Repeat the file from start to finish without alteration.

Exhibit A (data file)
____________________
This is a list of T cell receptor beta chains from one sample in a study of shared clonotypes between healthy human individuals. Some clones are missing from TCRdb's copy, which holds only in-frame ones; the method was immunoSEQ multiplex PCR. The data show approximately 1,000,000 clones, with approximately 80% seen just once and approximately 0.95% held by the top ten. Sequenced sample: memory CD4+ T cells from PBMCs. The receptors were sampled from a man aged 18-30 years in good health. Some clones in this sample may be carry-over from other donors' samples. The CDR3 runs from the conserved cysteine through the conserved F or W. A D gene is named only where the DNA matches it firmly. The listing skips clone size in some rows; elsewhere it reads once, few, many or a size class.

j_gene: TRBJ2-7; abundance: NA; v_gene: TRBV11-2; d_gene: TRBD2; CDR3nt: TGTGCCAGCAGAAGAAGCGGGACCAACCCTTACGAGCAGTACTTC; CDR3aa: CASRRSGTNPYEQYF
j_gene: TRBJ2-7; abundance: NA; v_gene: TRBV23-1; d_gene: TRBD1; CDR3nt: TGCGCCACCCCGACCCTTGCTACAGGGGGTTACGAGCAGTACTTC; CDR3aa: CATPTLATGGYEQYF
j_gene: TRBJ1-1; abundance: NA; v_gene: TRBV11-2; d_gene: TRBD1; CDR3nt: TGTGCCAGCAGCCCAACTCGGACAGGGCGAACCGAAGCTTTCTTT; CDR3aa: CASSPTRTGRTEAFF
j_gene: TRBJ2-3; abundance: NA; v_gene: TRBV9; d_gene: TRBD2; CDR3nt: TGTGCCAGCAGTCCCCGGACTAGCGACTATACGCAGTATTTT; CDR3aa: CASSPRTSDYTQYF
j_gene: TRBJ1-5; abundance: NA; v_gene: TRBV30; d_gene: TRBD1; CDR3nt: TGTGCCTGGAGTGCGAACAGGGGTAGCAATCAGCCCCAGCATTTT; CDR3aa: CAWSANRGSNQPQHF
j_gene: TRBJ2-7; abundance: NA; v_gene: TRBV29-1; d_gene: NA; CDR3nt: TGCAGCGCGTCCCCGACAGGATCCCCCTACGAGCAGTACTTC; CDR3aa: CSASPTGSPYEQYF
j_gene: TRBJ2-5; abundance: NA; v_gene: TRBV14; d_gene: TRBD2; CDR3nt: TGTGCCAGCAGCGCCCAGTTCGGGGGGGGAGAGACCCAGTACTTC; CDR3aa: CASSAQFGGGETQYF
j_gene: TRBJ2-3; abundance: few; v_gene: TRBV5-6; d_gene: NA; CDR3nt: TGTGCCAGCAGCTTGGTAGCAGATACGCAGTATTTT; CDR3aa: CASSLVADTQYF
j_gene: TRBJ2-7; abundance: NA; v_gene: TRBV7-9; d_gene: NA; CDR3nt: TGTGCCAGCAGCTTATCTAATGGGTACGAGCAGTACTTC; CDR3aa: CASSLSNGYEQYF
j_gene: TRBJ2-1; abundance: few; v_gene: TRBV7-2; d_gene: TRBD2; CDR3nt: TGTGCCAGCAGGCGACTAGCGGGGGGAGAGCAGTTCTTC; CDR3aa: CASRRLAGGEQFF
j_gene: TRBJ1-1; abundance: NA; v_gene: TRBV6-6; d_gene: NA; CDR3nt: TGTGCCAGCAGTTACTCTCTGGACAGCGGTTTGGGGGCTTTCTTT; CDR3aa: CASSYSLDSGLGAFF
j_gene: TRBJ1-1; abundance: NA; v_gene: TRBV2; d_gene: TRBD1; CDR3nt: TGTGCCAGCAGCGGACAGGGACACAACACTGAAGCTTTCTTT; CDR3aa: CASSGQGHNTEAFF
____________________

This is a list of T cell receptor beta chains from one sample in a study of shared clonotypes between healthy human individuals. Some clones are missing from TCRdb's copy, which holds only in-frame ones; the method was immunoSEQ multiplex PCR. The data show approximately 1,000,000 clones, with approximately 80% seen just once and approximately 0.95% held by the top ten. Sequenced sample: memory CD4+ T cells from PBMCs. The receptors were sampled from a man aged 18-30 years in good health. Some clones in this sample may be carry-over from other donors' samples. The CDR3 runs from the conserved cysteine through the conserved F or W. A D gene is named only where the DNA matches it firmly. The listing skips clone size in some rows; elsewhere it reads once, few, many or a size class.

j_gene: TRBJ2-7; abundance: NA; v_gene: TRBV11-2; d_gene: TRBD2; CDR3nt: TGTGCCAGCAGAAGAAGCGGGACCAACCCTTACGAGCAGTACTTC; CDR3aa: CASRRSGTNPYEQYF
j_gene: TRBJ2-7; abundance: NA; v_gene: TRBV23-1; d_gene: TRBD1; CDR3nt: TGCGCCACCCCGACCCTTGCTACAGGGGGTTACGAGCAGTACTTC; CDR3aa: CATPTLATGGYEQYF
j_gene: TRBJ1-1; abundance: NA; v_gene: TRBV11-2; d_gene: TRBD1; CDR3nt: TGTGCCAGCAGCCCAACTCGGACAGGGCGAACCGAAGCTTTCTTT; CDR3aa: CASSPTRTGRTEAFF
j_gene: TRBJ2-3; abundance: NA; v_gene: TRBV9; d_gene: TRBD2; CDR3nt: TGTGCCAGCAGTCCCCGGACTAGCGACTATACGCAGTATTTT; CDR3aa: CASSPRTSDYTQYF
j_gene: TRBJ1-5; abundance: NA; v_gene: TRBV30; d_gene: TRBD1; CDR3nt: TGTGCCTGGAGTGCGAACAGGGGTAGCAATCAGCCCCAGCATTTT; CDR3aa: CAWSANRGSNQPQHF
j_gene: TRBJ2-7; abundance: NA; v_gene: TRBV29-1; d_gene: NA; CDR3nt: TGCAGCGCGTCCCCGACAGGATCCCCCTACGAGCAGTACTTC; CDR3aa: CSASPTGSPYEQYF
j_gene: TRBJ2-5; abundance: NA; v_gene: TRBV14; d_gene: TRBD2; CDR3nt: TGTGCCAGCAGCGCCCAGTTCGGGGGGGGAGAGACCCAGTACTTC; CDR3aa: CASSAQFGGGETQYF
j_gene: TRBJ2-3; abundance: few; v_gene: TRBV5-6; d_gene: NA; CDR3nt: TGTGCCAGCAGCTTGGTAGCAGATACGCAGTATTTT; CDR3aa: CASSLVADTQYF
j_gene: TRBJ2-7; abundance: NA; v_gene: TRBV7-9; d_gene: NA; CDR3nt: TGTGCCAGCAGCTTATCTAATGGGTACGAGCAGTACTTC; CDR3aa: CASSLSNGYEQYF
j_gene: TRBJ2-1; abundance: few; v_gene: TRBV7-2; d_gene: TRBD2; CDR3nt: TGTGCCAGCAGGCGACTAGCGGGGGGAGAGCAGTTCTTC; CDR3aa: CASRRLAGGEQFF
j_gene: TRBJ1-1; abundance: NA; v_gene: TRBV6-6; d_gene: NA; CDR3nt: TGTGCCAGCAGTTACTCTCTGGACAGCGGTTTGGGGGCTTTCTTT; CDR3aa: CASSYSLDSGLGAFF
j_gene: TRBJ1-1; abundance: NA; v_gene: TRBV2; d_gene: TRBD1; CDR3nt: TGTGCCAGCAGCGGACAGGGACACAACACTGAAGCTTTCTTT; CDR3aa: CASSGQGHNTEAFF